Tana French is widely feted in the crime-writing world, but I didn’t really get on that well with the previous book I read by her (Broken Harbour) and have subsequently avoided her, despite myriad positive reviews from all directions. So finally I succumbed to The Secret Place and, whaddyaknow, it was great…and I feel suitably foolish for aforementioned avoidance.
The novel is all set in a claustrophobic private girls’ school, with two police officers (Antoinette Conway and Stephen Moran) investigating who might have been responsible for the death of a boy from the nearby boys’ school equivalent – a death that has been unexplained for a little while. Until one of the girls wanders into the police station clutching a clue from what is known as ‘the secret place’, a sort of free-for-all noticeboard to share anonymous secrets and feelings.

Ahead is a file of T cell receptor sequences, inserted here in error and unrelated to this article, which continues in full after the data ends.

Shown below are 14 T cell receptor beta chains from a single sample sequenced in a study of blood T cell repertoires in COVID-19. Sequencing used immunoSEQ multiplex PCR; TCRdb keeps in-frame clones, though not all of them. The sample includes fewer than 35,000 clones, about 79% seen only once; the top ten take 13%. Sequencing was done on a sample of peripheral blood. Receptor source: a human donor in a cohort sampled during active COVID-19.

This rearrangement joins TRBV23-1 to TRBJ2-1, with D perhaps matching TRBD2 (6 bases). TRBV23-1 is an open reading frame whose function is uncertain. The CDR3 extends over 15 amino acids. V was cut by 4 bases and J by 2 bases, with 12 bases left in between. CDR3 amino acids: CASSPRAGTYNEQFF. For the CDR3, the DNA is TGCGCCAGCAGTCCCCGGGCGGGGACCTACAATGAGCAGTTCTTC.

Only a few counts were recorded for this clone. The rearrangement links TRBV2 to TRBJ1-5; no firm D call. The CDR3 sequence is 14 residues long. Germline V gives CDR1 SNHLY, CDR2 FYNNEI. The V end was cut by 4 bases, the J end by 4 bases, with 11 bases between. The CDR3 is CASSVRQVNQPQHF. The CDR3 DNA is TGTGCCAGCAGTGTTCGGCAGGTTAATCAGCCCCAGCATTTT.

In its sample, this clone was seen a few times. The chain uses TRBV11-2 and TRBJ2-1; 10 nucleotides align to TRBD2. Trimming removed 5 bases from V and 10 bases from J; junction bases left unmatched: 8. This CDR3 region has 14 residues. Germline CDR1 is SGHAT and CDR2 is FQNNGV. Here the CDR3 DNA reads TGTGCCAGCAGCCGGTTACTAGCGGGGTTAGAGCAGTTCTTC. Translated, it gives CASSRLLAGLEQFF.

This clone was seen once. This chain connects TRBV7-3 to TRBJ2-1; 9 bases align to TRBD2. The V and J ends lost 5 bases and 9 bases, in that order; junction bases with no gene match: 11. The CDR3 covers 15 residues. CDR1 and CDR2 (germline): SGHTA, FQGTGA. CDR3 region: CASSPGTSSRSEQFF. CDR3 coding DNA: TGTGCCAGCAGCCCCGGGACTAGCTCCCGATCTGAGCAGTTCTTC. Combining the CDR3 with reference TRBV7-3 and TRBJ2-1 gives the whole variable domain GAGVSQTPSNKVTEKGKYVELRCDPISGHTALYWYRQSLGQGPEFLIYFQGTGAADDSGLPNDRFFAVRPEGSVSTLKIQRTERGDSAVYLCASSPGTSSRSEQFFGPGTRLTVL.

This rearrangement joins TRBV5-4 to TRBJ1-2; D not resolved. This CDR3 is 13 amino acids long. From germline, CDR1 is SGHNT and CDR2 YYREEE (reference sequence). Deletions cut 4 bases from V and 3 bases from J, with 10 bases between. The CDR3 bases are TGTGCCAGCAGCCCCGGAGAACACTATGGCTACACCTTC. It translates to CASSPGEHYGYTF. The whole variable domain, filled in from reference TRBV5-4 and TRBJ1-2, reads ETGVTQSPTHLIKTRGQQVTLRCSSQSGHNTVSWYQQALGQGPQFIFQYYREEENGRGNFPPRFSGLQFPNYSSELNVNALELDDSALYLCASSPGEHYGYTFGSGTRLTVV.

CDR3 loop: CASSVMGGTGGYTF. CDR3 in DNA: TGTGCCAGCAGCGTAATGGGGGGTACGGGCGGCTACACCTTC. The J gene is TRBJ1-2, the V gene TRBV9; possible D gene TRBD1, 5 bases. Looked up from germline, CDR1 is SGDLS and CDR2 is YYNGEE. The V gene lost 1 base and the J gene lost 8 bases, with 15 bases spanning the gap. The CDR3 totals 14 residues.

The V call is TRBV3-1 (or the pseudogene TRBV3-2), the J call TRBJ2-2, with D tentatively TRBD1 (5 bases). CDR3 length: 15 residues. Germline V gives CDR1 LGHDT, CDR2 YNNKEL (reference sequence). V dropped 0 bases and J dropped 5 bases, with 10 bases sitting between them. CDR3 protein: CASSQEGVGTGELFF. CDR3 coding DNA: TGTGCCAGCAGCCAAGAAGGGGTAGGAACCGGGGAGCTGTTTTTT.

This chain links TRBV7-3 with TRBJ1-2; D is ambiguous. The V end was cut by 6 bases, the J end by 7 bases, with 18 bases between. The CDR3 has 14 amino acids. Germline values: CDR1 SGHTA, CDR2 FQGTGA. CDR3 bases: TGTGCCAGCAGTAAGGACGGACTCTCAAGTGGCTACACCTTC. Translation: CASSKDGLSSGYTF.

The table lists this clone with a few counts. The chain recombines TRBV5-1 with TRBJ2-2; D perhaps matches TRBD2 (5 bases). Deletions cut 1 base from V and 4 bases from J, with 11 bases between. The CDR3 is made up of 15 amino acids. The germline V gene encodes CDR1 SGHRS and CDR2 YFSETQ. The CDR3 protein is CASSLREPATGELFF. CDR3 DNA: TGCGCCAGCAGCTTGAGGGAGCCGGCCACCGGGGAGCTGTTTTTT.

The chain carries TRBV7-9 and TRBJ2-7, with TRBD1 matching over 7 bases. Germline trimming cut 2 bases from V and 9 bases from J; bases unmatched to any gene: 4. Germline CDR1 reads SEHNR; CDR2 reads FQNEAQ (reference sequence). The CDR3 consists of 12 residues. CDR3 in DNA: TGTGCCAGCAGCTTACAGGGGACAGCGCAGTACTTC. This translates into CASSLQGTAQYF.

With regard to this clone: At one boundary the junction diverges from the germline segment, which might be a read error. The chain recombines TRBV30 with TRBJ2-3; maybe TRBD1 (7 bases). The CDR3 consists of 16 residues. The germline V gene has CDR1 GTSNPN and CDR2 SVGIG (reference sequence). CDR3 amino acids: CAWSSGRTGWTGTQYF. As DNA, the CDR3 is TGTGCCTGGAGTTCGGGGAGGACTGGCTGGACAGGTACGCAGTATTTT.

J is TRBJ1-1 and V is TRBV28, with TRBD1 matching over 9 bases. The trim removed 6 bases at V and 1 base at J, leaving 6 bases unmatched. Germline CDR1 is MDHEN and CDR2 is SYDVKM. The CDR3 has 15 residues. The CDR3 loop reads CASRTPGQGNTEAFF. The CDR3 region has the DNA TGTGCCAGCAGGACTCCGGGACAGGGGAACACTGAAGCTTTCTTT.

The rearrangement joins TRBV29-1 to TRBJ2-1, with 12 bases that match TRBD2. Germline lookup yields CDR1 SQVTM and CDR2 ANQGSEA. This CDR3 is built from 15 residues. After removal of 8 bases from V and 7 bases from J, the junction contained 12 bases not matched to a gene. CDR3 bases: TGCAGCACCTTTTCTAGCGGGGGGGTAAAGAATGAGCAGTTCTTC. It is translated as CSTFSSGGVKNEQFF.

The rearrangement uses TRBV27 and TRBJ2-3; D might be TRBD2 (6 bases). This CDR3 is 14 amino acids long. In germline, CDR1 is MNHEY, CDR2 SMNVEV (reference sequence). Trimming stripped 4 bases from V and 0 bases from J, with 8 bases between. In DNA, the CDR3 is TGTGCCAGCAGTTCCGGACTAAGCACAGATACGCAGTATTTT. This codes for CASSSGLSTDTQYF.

French is brilliant at the language and cliquey-ness of the two main girl groups, and it has that combination of viciousness and naivety that rings entirely true. She’s also excellent at the gender dynamics at play – both between Moran and Conway, and between the girls and Moran (especially when being interviewed), and between the girls and their doltish male peers.
The tension build beautifully over the course of the day in which the present scenes are set (interspersed by flashbacks) and, bar a bit of misplaced ghost action, it’s wonderfully well executed – I rattled through it in barely any time at all; and am now ready to explore some of her other Dublin books, hoping they are just as good.